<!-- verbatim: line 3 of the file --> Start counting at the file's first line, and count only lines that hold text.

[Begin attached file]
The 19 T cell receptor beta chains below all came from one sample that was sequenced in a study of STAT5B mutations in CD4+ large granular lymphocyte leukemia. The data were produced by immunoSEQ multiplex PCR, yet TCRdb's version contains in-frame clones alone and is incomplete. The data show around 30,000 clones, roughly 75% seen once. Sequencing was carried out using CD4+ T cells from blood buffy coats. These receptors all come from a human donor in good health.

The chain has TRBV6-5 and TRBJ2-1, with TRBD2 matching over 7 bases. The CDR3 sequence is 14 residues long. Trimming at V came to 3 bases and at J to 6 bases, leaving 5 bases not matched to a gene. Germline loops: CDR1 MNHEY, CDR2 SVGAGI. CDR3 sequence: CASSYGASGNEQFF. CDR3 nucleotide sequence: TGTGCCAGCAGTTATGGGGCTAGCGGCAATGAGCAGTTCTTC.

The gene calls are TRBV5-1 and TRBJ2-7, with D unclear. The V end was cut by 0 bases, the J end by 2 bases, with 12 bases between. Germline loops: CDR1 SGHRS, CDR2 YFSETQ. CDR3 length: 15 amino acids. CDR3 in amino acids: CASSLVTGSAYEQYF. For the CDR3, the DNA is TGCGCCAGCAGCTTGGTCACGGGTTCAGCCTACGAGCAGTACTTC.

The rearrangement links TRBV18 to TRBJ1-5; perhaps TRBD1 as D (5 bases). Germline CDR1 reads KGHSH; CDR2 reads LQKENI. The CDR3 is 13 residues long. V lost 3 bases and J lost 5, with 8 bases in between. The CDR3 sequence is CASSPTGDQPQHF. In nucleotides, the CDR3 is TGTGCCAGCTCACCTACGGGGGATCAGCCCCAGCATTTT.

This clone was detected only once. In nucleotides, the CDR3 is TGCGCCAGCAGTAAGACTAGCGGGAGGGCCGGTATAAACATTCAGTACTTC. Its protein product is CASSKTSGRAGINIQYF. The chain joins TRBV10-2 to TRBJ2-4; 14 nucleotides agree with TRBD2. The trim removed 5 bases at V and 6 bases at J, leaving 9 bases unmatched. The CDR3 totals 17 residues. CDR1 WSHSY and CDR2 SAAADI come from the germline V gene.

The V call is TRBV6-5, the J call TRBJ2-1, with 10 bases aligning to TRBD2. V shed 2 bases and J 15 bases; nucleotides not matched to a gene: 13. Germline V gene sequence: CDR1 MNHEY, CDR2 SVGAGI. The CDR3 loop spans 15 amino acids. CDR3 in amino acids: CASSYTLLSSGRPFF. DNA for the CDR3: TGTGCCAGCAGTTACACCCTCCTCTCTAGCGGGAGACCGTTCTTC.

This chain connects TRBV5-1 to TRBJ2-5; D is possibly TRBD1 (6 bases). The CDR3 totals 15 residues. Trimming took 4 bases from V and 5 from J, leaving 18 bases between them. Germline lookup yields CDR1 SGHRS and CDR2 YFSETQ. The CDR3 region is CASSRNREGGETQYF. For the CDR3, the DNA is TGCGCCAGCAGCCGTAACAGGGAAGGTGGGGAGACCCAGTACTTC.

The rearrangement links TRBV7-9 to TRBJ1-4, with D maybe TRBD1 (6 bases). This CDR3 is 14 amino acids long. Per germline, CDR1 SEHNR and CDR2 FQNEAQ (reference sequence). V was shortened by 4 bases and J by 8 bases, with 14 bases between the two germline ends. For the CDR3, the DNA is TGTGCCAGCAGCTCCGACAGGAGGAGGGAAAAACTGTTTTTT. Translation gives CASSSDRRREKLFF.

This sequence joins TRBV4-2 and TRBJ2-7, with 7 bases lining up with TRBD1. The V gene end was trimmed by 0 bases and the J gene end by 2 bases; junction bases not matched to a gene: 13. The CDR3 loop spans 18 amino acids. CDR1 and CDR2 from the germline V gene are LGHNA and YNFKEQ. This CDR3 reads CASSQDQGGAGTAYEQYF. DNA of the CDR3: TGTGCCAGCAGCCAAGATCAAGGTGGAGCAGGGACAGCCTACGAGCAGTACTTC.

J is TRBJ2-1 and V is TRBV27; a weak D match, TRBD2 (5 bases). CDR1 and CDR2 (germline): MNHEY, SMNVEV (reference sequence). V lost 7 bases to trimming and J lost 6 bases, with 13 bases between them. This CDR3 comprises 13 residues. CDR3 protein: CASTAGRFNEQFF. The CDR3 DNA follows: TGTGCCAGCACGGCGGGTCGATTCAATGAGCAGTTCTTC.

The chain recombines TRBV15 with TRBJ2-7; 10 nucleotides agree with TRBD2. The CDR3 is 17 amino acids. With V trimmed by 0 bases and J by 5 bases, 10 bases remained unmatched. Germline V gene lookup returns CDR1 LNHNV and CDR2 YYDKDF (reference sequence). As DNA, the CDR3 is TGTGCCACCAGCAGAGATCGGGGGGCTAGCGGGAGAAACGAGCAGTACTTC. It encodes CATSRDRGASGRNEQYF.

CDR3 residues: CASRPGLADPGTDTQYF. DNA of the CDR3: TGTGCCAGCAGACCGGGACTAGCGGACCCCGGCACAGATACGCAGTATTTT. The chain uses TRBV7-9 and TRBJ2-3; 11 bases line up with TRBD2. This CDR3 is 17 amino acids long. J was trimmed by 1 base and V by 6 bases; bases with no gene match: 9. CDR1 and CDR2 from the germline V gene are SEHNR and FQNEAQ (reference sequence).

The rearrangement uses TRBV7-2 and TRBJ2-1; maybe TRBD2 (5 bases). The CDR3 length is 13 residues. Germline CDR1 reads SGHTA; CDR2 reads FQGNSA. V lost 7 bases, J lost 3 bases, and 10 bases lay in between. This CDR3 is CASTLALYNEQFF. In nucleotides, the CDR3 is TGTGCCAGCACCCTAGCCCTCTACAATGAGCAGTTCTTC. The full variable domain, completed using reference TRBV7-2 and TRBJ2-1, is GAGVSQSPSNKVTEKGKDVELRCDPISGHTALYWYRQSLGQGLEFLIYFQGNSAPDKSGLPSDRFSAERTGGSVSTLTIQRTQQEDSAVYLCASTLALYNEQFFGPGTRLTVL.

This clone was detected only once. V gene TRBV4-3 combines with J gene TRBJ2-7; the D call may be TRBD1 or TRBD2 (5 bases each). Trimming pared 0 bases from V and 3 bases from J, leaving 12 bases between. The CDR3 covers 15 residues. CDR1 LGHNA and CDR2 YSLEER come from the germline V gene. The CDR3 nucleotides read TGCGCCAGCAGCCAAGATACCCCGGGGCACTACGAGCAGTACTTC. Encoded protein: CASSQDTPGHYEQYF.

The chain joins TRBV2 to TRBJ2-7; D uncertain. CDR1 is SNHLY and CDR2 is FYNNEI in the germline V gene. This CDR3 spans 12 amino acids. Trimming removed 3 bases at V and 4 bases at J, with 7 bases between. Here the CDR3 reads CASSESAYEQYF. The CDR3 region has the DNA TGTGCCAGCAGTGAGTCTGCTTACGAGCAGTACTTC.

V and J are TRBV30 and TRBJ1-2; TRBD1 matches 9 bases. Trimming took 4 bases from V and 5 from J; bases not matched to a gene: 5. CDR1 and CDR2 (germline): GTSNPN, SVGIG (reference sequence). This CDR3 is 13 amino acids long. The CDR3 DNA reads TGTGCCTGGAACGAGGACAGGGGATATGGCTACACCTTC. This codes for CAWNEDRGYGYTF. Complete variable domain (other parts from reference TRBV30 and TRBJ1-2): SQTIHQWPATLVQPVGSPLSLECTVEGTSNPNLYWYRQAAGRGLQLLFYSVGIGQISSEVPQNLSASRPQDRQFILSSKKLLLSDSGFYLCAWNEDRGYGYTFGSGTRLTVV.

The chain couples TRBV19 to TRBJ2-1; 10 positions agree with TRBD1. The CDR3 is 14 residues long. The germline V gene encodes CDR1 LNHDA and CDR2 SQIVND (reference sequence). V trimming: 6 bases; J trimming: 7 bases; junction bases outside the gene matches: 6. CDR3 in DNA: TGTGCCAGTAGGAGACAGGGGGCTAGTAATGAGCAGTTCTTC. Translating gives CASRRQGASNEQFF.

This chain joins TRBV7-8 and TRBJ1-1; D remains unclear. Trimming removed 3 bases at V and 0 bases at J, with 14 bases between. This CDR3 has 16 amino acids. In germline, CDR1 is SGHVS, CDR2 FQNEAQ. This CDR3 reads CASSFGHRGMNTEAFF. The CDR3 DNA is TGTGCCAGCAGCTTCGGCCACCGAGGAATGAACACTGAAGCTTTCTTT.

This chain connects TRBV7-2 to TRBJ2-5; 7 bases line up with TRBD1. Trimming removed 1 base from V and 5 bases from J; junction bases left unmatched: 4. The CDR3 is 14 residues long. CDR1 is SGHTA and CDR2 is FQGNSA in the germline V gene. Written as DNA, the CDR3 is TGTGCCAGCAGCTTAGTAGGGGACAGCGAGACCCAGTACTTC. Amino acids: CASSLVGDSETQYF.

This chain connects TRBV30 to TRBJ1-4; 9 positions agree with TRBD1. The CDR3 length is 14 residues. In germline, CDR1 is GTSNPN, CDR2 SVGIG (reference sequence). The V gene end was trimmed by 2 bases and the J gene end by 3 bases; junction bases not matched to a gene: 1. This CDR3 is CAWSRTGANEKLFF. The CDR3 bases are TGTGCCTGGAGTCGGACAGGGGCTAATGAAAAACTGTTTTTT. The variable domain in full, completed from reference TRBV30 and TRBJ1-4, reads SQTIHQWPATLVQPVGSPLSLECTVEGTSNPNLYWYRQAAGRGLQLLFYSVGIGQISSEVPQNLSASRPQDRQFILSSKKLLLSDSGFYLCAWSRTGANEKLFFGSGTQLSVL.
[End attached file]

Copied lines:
The gene calls are TRBV5-1 and TRBJ2-7, with D unclear. The V end was cut by 0 bases, the J end by 2 bases, with 12 bases between. Germline loops: CDR1 SGHRS, CDR2 YFSETQ. CDR3 length: 15 amino acids. CDR3 in amino acids: CASSLVTGSAYEQYF. For the CDR3, the DNA is TGCGCCAGCAGCTTGGTCACGGGTTCAGCCTACGAGCAGTACTTC.